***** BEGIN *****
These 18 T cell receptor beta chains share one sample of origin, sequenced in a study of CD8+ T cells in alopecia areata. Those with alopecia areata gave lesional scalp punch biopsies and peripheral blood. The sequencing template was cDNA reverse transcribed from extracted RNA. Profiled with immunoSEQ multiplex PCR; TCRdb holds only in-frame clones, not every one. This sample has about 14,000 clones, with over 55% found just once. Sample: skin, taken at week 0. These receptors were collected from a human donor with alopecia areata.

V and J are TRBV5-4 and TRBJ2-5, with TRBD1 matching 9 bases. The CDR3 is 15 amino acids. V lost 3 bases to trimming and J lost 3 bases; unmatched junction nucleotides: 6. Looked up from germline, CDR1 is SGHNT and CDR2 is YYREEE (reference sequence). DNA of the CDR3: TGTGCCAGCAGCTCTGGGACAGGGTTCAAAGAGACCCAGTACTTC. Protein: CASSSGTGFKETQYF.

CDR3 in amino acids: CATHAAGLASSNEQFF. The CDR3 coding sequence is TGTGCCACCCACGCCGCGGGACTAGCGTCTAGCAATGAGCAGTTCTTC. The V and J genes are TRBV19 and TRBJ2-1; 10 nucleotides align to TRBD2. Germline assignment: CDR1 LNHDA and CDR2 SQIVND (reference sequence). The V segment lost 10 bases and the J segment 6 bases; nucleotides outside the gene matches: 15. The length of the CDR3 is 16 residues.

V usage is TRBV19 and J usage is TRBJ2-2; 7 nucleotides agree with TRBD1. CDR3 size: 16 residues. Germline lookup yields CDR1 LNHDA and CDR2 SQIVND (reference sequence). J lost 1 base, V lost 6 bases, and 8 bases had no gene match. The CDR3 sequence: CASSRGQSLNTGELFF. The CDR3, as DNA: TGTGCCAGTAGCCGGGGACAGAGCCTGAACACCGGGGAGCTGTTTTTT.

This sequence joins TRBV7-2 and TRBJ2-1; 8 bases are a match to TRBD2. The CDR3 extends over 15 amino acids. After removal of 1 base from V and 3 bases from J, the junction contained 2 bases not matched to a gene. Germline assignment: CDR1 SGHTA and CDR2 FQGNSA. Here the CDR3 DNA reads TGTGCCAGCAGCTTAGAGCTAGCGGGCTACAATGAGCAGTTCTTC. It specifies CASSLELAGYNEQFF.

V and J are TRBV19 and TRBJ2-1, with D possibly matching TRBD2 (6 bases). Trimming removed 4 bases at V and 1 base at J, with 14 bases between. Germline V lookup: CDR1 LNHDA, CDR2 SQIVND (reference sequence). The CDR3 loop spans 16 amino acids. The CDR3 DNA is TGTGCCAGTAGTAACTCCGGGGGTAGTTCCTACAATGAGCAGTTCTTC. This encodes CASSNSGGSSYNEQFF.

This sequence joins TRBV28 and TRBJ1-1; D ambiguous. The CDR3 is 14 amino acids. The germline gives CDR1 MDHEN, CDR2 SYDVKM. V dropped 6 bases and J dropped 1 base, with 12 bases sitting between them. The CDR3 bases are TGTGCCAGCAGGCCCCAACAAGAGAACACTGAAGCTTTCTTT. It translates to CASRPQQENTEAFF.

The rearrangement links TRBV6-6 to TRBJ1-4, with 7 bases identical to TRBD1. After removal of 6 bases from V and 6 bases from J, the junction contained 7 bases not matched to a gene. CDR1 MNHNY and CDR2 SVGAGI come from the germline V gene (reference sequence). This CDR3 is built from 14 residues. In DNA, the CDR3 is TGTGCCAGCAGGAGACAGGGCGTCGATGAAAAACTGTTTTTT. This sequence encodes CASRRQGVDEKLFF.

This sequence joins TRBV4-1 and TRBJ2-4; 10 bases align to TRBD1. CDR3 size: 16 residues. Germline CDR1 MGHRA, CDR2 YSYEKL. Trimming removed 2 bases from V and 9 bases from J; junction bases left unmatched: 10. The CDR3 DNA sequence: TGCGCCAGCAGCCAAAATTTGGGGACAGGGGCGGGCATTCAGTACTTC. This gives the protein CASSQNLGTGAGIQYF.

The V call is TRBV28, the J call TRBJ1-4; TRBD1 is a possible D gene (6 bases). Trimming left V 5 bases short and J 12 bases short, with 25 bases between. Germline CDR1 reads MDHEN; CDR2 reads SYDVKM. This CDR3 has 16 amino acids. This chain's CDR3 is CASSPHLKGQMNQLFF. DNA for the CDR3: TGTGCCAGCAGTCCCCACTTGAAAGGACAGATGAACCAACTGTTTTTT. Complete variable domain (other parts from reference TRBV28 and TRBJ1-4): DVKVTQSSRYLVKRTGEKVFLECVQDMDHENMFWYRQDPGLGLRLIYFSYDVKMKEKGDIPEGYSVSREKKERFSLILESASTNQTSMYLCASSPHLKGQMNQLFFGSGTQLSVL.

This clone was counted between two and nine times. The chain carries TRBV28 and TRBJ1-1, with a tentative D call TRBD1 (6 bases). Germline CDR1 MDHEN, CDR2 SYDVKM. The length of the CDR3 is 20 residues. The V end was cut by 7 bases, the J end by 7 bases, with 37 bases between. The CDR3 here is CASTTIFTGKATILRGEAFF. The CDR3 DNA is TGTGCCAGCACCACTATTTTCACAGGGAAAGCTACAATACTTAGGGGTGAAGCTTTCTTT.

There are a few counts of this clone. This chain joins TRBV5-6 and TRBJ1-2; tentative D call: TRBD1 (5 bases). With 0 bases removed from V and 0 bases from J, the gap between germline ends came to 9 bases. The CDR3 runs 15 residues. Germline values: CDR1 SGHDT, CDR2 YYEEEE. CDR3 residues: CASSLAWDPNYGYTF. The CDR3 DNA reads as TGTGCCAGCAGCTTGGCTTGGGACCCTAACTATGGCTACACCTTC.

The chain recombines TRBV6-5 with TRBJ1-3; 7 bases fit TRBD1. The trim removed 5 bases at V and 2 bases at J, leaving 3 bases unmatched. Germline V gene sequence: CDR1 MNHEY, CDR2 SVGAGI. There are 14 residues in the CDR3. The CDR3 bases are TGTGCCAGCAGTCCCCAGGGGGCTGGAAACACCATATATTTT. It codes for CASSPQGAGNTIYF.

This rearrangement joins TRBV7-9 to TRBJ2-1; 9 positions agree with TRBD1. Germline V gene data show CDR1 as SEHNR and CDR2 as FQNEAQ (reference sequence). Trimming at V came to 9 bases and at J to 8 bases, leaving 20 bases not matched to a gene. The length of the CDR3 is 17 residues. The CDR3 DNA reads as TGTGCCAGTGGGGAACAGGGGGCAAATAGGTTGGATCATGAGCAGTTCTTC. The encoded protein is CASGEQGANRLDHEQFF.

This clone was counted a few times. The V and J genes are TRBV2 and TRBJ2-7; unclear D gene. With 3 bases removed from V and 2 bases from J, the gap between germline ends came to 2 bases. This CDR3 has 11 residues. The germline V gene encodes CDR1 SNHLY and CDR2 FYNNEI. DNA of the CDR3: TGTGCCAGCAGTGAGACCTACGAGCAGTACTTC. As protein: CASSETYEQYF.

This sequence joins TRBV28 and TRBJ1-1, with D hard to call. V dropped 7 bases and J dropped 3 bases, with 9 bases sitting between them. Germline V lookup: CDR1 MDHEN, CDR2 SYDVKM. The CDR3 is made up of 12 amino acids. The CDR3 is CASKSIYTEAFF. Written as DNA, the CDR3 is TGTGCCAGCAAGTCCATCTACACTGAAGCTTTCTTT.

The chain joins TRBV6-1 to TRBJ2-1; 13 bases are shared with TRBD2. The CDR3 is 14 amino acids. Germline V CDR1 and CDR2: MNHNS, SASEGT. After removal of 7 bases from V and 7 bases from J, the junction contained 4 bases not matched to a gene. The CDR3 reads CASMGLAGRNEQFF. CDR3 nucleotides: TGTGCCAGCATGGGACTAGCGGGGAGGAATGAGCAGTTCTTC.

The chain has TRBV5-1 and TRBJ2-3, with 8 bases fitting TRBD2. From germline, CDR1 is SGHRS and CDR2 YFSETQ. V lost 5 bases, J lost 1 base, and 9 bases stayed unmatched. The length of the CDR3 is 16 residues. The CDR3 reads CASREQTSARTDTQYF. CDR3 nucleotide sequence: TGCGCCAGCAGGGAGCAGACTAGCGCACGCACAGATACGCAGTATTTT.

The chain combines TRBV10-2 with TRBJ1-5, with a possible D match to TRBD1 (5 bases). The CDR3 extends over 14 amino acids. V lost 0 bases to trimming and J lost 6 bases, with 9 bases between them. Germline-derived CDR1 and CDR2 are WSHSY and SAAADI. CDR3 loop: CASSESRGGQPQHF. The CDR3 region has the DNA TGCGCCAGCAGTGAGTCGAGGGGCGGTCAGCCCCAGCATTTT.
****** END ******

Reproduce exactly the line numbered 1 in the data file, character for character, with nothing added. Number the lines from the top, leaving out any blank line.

These 18 T cell receptor beta chains share one sample of origin, sequenced in a study of CD8+ T cells in alopecia areata. Those with alopecia areata gave lesional scalp punch biopsies and peripheral blood. The sequencing template was cDNA reverse transcribed from extracted RNA. Profiled with immunoSEQ multiplex PCR; TCRdb holds only in-frame clones, not every one. This sample has about 14,000 clones, with over 55% found just once. Sample: skin, taken at week 0. These receptors were collected from a human donor with alopecia areata.